Eating diets rich in zinc stops genetic material’s damage
Zinc is an essential mineral that supports human growth and development, as well as helps to keep the body’s immune system healthy. New research suggests that even a small increase in daily zinc intake can help the body to protect its Deoxy riboNucleic Acid (DNA)/genetic material.
Zinc is vital for human development during pregnancy, childhood, and adolescence; it is involved in many aspects of cellular metabolism and cell division.
The mineral also plays a role in DNA synthesis, protein synthesis, and helps our body to heal its wounds. Zinc can limit inflammation and oxidative stress, which means that it may also protect against cardiovascular disease and some cancers.
With time, our DNA deteriorates, but the human body also has the ability to regenerate it until late adulthood. However, insufficient zinc compromises the body’s ability to repair everyday DNA “wear and tear.”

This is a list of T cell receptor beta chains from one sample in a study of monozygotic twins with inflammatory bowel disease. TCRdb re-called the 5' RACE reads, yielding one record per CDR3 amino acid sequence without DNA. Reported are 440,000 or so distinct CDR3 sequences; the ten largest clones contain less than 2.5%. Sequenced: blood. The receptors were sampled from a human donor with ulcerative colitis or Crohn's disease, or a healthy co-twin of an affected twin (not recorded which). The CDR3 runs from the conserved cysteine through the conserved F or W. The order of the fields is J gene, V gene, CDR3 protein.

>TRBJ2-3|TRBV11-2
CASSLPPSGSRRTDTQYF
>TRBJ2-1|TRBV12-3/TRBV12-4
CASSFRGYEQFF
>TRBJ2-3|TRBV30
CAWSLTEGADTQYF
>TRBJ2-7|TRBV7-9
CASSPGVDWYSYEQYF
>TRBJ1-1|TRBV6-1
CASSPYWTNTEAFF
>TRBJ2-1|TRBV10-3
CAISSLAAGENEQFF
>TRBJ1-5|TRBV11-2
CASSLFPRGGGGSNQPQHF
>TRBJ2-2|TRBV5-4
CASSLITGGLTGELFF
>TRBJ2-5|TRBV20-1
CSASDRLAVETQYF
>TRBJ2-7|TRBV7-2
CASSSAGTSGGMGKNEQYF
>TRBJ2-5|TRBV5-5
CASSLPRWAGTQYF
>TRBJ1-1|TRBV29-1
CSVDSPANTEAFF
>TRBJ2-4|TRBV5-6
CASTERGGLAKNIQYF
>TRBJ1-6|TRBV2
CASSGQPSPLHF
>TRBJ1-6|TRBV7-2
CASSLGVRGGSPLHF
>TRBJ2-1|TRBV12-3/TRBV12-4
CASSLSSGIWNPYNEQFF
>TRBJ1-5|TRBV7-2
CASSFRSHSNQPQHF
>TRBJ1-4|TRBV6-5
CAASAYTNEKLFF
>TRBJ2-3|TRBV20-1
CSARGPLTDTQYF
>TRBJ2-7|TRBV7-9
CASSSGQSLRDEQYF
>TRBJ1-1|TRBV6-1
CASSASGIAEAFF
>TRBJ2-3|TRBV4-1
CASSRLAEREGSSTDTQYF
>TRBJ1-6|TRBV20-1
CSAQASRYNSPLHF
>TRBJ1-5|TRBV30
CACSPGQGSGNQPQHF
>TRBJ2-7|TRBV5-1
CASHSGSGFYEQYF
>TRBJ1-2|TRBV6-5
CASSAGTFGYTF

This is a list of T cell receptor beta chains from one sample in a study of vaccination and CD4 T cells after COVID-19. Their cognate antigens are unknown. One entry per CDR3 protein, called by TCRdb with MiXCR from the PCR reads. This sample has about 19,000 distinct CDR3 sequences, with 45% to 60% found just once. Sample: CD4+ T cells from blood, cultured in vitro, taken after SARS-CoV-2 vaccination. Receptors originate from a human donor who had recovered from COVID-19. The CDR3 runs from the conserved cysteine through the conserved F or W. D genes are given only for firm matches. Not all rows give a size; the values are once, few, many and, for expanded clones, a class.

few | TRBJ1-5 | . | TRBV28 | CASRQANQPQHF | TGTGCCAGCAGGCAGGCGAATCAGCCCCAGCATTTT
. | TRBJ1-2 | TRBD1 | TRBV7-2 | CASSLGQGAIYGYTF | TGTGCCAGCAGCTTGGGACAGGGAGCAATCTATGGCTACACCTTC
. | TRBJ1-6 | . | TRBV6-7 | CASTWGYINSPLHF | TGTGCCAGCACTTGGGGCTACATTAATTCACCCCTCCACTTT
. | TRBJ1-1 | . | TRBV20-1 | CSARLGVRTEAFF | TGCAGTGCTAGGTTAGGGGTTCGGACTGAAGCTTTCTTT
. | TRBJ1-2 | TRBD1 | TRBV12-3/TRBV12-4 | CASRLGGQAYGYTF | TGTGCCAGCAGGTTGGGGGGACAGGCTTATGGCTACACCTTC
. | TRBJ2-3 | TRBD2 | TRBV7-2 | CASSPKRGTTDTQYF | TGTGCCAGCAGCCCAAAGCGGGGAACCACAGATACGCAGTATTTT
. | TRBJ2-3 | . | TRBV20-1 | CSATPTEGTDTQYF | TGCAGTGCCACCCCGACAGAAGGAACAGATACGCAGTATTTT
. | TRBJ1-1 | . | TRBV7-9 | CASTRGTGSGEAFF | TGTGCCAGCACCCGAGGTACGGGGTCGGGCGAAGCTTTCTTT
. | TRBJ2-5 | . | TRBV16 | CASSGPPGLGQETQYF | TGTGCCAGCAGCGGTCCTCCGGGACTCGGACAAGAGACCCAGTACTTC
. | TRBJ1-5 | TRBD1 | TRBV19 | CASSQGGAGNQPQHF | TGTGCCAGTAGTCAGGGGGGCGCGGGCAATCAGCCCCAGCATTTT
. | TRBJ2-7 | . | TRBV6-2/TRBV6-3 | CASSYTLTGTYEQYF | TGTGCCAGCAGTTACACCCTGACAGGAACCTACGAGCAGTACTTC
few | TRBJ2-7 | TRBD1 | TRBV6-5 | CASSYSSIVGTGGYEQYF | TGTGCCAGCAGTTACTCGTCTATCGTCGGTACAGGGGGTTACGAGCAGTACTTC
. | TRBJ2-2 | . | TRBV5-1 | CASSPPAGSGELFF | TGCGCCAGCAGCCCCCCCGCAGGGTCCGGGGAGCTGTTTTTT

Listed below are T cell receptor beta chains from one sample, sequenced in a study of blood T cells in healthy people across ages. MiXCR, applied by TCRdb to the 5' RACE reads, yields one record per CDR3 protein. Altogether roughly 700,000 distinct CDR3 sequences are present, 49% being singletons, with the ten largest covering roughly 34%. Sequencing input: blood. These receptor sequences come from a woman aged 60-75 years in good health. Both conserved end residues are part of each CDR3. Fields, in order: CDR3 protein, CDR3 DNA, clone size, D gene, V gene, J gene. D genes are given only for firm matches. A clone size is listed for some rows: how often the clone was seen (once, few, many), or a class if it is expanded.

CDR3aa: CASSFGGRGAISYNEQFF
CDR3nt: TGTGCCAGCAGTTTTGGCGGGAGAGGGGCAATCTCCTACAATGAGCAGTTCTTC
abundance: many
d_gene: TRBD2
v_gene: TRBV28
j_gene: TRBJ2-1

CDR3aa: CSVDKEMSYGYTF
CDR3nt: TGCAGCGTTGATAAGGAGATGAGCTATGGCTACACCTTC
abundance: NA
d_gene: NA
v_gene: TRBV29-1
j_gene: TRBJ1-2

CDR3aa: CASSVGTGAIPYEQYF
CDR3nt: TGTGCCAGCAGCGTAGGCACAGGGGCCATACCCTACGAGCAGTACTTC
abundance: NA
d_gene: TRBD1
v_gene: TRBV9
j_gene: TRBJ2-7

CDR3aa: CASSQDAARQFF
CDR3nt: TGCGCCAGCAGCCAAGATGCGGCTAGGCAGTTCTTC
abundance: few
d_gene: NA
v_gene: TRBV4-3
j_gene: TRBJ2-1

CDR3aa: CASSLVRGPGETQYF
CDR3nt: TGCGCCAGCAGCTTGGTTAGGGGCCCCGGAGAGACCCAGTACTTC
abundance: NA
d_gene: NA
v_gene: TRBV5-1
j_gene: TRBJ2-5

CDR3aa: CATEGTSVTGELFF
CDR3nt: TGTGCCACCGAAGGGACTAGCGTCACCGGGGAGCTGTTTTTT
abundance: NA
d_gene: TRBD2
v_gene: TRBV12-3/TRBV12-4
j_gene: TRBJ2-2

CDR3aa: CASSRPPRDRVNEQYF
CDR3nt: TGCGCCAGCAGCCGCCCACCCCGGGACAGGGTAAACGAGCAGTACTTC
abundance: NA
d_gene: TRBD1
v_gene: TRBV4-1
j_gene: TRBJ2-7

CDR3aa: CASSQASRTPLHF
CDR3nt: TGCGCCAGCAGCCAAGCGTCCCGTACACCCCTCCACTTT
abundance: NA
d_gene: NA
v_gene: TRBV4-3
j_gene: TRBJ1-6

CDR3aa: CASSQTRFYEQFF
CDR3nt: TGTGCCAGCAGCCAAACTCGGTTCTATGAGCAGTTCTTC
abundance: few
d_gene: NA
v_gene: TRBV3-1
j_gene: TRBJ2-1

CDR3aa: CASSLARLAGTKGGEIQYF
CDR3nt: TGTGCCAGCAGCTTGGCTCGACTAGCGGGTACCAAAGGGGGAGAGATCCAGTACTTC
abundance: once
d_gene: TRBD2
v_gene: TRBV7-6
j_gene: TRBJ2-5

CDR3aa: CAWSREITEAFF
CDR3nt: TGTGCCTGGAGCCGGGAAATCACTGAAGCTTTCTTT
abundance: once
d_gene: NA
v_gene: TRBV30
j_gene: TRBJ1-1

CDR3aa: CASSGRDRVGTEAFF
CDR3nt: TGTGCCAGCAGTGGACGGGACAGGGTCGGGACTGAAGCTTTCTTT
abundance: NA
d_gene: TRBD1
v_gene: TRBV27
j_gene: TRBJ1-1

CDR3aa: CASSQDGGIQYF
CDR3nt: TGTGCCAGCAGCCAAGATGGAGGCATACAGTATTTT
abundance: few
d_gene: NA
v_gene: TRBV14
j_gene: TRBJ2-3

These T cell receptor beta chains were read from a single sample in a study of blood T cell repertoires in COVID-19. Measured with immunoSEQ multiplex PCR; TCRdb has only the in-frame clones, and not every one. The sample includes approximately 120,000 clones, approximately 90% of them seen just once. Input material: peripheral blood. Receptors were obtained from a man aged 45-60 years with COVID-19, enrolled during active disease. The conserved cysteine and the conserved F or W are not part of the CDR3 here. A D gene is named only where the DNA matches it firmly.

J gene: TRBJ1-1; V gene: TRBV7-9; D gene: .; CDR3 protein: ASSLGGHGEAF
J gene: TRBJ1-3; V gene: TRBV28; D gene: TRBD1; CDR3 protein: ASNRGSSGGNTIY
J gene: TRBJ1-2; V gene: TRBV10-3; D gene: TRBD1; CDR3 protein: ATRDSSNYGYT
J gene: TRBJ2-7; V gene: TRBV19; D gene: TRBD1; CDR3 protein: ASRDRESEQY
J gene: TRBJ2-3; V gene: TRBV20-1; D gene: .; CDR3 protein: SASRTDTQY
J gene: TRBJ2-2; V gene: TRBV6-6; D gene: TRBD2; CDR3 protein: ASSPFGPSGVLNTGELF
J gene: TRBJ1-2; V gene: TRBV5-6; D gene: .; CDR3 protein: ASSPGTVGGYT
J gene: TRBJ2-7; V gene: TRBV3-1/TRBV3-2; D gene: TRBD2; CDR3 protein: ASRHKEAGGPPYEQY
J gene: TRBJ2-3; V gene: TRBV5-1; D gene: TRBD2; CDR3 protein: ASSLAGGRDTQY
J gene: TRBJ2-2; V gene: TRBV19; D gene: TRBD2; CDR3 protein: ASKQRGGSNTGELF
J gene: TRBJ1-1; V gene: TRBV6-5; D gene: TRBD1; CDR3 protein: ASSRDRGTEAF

New research – published in the American Journal of Clinical Nutrition – suggests that an additional intake as small as 4 milligrams per day can have a positive impact on cellular health, as well as help the human body to fight off infections.
Researchers from the UCSF Benioff Children’s Hospital Oakland Research Institute (CHORI) in California set out to determine the impact of a small increase in dietary zinc on metabolic functions and measures of zinc status in the body.
Led by CHORI Senior Scientist Janet King, Ph.D., the team tested the effect of an increase equivalent to that which biofortified crops provide in the diet of populations that are nutrient-deficient.
The authors explain that while food fortification slightly raises the zinc content of cereals such as wheat and rice, few studies have shown a positive effect on the functional indicators of zinc levels in the human body.
Researchers designed a randomized, six-week controlled study where 18 men consumed a low-zinc, rice-based diet.
The diet consisted of six milligrams per day for two weeks and continued with 10 milligrams daily for the remaining four weeks.
No Comments yet